What You Need To Know About Treating Your Kid With Psychiatric Drugs

A dose of reality.

by Alison Zeidman
Originally Published: 

It’s safe to assume that no parent wants to put their child on psychiatric drugs. But fearing pharmaceuticals isn’t necessarily a plan either. You want to take a measured approach, evaluate all the options, and make sure your doctor doesn’t dole out meds like Pez.

It can be hard to interpret the psych-speak, but Dr. Joyce Nolan Harrison, Assistant Professor at Johns Hopkins University School of Medicine and a staff psychiatrist at the Kennedy Krieger Institute, stresses that while feeding your kid pills shouldn’t be the first solution, there are some instances where it might be the best course of action. Here are her thoughts on the most common psychiatric conditions she sees in young children, and what to expect with treatment.

Know Your DSM

If your doctor is worth their M.D., they’re not going to slap your kid with a diagnosis after just one visit. The first step is determining if their behavior is even a psychiatric issue using the APA’s Diagnostic and Statistical Manual of Mental Disorders (or DSM). “The first step when we’re thinking about medication is making sure we’ve done a really good assessment and we aren’t dealing with some kind of developmental disorder or communication disorder or medical disorder that wouldn’t warrant a psychiatric medication,” explains Dr. Harrison. In other words, if you walk into the office and declare that your kid has ADHD, they’re not just going to take your word for it and start filling out a prescription.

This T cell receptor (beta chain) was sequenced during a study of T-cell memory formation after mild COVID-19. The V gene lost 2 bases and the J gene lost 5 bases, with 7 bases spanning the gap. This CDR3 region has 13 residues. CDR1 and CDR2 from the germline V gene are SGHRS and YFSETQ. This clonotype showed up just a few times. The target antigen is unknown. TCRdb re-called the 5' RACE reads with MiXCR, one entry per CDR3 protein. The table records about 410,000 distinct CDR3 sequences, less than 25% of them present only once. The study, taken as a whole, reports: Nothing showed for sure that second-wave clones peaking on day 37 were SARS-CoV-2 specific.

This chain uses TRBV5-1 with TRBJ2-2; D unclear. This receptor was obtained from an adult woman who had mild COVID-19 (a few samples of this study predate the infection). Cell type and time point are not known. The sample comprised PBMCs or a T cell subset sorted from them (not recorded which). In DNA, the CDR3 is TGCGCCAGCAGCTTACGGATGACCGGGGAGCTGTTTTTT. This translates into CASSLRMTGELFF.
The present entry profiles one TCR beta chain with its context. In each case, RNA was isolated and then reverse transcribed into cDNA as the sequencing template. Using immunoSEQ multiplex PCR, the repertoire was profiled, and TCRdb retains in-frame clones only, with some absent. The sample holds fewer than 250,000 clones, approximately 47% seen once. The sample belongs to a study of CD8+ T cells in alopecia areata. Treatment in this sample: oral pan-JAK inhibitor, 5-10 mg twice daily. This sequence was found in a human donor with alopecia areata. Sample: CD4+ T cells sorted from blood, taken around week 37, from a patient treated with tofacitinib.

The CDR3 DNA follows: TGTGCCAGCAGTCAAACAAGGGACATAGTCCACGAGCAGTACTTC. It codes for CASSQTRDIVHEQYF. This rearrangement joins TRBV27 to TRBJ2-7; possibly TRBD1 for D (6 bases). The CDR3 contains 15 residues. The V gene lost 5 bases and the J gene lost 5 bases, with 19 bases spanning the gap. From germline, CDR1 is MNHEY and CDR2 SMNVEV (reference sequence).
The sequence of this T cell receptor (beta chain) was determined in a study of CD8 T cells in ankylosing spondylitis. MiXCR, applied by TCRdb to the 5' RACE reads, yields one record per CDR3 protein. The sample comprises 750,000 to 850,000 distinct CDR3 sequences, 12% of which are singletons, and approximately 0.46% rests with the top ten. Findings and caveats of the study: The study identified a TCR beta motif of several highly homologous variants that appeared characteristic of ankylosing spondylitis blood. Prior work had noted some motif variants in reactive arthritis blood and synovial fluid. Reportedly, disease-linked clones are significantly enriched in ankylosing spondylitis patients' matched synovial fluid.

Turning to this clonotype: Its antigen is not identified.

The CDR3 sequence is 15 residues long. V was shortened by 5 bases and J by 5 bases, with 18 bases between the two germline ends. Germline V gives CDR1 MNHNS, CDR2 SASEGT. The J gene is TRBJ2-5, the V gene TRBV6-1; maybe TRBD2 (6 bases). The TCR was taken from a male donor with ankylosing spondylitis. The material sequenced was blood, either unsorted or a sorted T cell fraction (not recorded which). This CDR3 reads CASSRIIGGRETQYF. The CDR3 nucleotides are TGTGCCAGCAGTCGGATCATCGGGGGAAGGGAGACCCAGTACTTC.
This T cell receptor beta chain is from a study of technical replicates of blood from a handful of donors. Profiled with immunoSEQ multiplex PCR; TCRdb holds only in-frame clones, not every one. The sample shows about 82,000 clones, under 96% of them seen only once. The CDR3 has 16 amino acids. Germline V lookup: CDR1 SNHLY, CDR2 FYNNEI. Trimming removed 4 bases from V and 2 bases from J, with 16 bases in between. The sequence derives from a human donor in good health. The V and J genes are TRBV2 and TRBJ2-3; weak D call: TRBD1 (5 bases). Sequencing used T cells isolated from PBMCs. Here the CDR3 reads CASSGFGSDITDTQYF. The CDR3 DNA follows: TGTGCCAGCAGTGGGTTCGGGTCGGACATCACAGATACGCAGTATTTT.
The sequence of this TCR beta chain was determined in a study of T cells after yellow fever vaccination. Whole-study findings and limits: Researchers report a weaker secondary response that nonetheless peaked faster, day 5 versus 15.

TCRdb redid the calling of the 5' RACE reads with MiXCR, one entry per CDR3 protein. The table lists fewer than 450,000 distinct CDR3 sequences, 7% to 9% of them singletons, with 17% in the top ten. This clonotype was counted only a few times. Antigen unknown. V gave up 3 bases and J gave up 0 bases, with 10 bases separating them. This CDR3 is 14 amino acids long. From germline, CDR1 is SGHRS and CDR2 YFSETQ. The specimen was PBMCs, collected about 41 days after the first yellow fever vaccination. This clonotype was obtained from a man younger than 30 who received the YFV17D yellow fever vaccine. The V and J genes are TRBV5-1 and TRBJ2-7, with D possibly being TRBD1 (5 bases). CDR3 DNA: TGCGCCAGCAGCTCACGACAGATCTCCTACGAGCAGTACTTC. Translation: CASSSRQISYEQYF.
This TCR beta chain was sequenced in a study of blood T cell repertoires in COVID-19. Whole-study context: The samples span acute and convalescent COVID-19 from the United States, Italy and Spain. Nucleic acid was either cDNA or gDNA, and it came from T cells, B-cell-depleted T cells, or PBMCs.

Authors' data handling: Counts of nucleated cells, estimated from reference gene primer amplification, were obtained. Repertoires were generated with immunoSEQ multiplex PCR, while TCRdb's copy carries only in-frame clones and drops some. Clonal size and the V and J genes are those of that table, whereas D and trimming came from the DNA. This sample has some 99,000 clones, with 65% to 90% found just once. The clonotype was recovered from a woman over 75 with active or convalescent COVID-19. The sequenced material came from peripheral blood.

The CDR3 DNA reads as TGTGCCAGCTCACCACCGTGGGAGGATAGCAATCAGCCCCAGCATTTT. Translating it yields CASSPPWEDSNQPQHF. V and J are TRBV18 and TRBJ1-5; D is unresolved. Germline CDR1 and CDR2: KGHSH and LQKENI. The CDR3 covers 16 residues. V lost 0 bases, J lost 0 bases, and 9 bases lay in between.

Attention Deficit Hyperactivity Disorder (ADHD) is one of the most common reasons for a kid under 5 to go on medication, but it’s not the only one doctors see. Young kids can have all sorts of anxiety disorders, particularly separation anxiety — the more paralyzing version of that tantrum they throw at school drop off. If they’ve experienced some sort of trauma (real trauma, not “time out” trauma), they might even develop symptoms of PTSD. And, if you’re still waiting on those first words (with fingers crossed for “da-da”) or you notice they’re shockingly silent in school versus at home, it could be Selective Mutism.

You’re Going To Be The Medical Assistant

Sometimes the diagnosis is a severe case of being a kid. Your doctor will need to do a series of evaluations. With young children, you can expect a lot of their questions to be directed at you. “A lot of parents don’t know what happens in a psychiatric visit. They think they just drop off their kid, and we figure out what’s wrong,” says Dr. Harrison. “Very often the parent will be in the room the whole time, and we’ll try to get information from the parent as we observe the child.” Follow-up appointments might be necessary to get a better picture, and they might even ask for additional info from their school or daycare provider.

“A lot of parents don’t know what happens in a psychiatric visit. They think they just drop off their kid, and we figure out what’s wrong.”